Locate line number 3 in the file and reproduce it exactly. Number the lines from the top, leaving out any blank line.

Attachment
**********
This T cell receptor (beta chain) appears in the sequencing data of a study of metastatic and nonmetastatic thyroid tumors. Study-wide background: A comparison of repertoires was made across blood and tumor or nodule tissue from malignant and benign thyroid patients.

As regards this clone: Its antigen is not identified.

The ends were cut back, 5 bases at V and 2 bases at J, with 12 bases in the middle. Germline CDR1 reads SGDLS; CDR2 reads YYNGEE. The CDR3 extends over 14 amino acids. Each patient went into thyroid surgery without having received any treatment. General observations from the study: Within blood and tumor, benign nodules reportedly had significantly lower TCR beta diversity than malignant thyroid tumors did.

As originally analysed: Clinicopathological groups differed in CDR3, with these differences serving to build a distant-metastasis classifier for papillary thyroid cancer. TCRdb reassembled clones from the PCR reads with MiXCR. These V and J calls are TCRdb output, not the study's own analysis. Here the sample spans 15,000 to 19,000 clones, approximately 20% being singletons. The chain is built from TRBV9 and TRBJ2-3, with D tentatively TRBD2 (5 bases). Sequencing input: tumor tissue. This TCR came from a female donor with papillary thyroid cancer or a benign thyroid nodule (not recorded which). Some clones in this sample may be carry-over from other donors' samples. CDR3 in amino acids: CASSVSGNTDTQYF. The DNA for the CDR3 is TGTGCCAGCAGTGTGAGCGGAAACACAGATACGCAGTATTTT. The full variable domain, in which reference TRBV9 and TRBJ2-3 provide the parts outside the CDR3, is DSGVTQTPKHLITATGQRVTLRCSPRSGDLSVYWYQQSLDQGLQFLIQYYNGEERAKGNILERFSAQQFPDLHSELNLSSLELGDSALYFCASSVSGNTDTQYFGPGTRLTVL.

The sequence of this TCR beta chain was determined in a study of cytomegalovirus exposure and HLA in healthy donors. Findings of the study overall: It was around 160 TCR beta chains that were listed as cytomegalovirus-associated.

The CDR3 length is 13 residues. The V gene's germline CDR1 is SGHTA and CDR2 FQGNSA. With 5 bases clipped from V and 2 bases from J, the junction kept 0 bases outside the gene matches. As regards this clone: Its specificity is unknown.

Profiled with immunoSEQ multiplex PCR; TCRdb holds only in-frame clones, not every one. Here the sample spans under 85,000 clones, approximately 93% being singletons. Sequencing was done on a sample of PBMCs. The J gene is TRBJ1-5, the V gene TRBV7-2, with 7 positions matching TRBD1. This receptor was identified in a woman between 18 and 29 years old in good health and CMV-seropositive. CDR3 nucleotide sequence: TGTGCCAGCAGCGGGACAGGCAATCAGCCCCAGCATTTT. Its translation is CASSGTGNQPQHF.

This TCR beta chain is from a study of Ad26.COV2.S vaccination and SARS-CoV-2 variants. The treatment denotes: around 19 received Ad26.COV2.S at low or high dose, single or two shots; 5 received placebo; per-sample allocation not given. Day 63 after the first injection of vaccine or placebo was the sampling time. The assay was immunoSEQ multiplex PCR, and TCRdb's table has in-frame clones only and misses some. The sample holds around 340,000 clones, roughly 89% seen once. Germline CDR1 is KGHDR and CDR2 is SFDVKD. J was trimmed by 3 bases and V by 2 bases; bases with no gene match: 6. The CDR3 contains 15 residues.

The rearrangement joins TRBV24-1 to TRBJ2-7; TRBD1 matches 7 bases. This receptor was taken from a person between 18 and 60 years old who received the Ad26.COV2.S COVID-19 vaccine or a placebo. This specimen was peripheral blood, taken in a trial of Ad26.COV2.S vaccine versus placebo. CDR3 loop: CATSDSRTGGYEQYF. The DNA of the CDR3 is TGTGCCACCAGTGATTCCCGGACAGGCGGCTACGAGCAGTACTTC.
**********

The ends were cut back, 5 bases at V and 2 bases at J, with 12 bases in the middle. Germline CDR1 reads SGDLS; CDR2 reads YYNGEE. The CDR3 extends over 14 amino acids. Each patient went into thyroid surgery without having received any treatment. General observations from the study: Within blood and tumor, benign nodules reportedly had significantly lower TCR beta diversity than malignant thyroid tumors did.